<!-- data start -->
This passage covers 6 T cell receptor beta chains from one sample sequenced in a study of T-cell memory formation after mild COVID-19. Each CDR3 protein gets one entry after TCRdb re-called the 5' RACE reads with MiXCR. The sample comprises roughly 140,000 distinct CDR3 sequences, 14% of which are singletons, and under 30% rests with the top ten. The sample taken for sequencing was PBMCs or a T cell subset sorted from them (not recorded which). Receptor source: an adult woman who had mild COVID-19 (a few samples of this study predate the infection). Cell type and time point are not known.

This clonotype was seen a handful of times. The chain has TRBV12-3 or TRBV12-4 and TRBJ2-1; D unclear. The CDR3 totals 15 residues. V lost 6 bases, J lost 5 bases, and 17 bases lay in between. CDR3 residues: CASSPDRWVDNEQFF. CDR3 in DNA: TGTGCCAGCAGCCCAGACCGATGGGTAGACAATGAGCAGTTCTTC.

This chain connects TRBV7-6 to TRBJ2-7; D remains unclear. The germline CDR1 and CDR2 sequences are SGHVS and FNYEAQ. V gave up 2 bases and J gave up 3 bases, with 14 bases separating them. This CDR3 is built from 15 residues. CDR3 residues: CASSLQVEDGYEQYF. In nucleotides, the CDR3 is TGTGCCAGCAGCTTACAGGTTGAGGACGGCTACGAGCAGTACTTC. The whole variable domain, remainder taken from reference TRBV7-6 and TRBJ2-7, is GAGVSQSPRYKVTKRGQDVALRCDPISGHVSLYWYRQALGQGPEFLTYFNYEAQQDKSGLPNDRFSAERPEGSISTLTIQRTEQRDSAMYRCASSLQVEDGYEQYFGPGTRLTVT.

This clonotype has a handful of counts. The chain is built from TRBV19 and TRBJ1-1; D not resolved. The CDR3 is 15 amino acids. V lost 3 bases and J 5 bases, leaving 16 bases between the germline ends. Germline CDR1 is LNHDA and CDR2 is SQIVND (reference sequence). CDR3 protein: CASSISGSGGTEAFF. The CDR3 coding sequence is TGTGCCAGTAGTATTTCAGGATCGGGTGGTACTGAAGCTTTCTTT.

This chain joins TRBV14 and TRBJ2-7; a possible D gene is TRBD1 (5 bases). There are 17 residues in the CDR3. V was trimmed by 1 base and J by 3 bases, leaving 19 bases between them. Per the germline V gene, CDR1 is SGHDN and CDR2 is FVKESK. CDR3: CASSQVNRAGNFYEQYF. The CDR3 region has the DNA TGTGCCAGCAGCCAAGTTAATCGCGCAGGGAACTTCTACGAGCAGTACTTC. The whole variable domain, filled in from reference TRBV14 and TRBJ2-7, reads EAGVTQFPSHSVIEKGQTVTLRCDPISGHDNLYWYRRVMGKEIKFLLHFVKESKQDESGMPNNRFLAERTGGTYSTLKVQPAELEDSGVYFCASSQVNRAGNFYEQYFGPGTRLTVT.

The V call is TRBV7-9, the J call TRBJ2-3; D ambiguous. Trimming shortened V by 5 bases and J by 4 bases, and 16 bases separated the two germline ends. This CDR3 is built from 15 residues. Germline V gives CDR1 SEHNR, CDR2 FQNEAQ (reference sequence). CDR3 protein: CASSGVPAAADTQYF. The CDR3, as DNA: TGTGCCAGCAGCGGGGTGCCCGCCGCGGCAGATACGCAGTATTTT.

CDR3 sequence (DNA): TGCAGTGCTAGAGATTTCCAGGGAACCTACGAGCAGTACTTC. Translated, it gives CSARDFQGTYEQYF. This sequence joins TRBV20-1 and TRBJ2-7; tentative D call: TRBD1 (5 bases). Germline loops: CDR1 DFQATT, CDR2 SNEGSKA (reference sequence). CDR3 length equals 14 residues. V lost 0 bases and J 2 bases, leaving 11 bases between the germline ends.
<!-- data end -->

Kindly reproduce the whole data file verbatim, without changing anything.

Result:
This passage covers 6 T cell receptor beta chains from one sample sequenced in a study of T-cell memory formation after mild COVID-19. Each CDR3 protein gets one entry after TCRdb re-called the 5' RACE reads with MiXCR. The sample comprises roughly 140,000 distinct CDR3 sequences, 14% of which are singletons, and under 30% rests with the top ten. The sample taken for sequencing was PBMCs or a T cell subset sorted from them (not recorded which). Receptor source: an adult woman who had mild COVID-19 (a few samples of this study predate the infection). Cell type and time point are not known.

This clonotype was seen a handful of times. The chain has TRBV12-3 or TRBV12-4 and TRBJ2-1; D unclear. The CDR3 totals 15 residues. V lost 6 bases, J lost 5 bases, and 17 bases lay in between. CDR3 residues: CASSPDRWVDNEQFF. CDR3 in DNA: TGTGCCAGCAGCCCAGACCGATGGGTAGACAATGAGCAGTTCTTC.

This chain connects TRBV7-6 to TRBJ2-7; D remains unclear. The germline CDR1 and CDR2 sequences are SGHVS and FNYEAQ. V gave up 2 bases and J gave up 3 bases, with 14 bases separating them. This CDR3 is built from 15 residues. CDR3 residues: CASSLQVEDGYEQYF. In nucleotides, the CDR3 is TGTGCCAGCAGCTTACAGGTTGAGGACGGCTACGAGCAGTACTTC. The whole variable domain, remainder taken from reference TRBV7-6 and TRBJ2-7, is GAGVSQSPRYKVTKRGQDVALRCDPISGHVSLYWYRQALGQGPEFLTYFNYEAQQDKSGLPNDRFSAERPEGSISTLTIQRTEQRDSAMYRCASSLQVEDGYEQYFGPGTRLTVT.

This clonotype has a handful of counts. The chain is built from TRBV19 and TRBJ1-1; D not resolved. The CDR3 is 15 amino acids. V lost 3 bases and J 5 bases, leaving 16 bases between the germline ends. Germline CDR1 is LNHDA and CDR2 is SQIVND (reference sequence). CDR3 protein: CASSISGSGGTEAFF. The CDR3 coding sequence is TGTGCCAGTAGTATTTCAGGATCGGGTGGTACTGAAGCTTTCTTT.

This chain joins TRBV14 and TRBJ2-7; a possible D gene is TRBD1 (5 bases). There are 17 residues in the CDR3. V was trimmed by 1 base and J by 3 bases, leaving 19 bases between them. Per the germline V gene, CDR1 is SGHDN and CDR2 is FVKESK. CDR3: CASSQVNRAGNFYEQYF. The CDR3 region has the DNA TGTGCCAGCAGCCAAGTTAATCGCGCAGGGAACTTCTACGAGCAGTACTTC. The whole variable domain, filled in from reference TRBV14 and TRBJ2-7, reads EAGVTQFPSHSVIEKGQTVTLRCDPISGHDNLYWYRRVMGKEIKFLLHFVKESKQDESGMPNNRFLAERTGGTYSTLKVQPAELEDSGVYFCASSQVNRAGNFYEQYFGPGTRLTVT.

The V call is TRBV7-9, the J call TRBJ2-3; D ambiguous. Trimming shortened V by 5 bases and J by 4 bases, and 16 bases separated the two germline ends. This CDR3 is built from 15 residues. Germline V gives CDR1 SEHNR, CDR2 FQNEAQ (reference sequence). CDR3 protein: CASSGVPAAADTQYF. The CDR3, as DNA: TGTGCCAGCAGCGGGGTGCCCGCCGCGGCAGATACGCAGTATTTT.

CDR3 sequence (DNA): TGCAGTGCTAGAGATTTCCAGGGAACCTACGAGCAGTACTTC. Translated, it gives CSARDFQGTYEQYF. This sequence joins TRBV20-1 and TRBJ2-7; tentative D call: TRBD1 (5 bases). Germline loops: CDR1 DFQATT, CDR2 SNEGSKA (reference sequence). CDR3 length equals 14 residues. V lost 0 bases and J 2 bases, leaving 11 bases between the germline ends.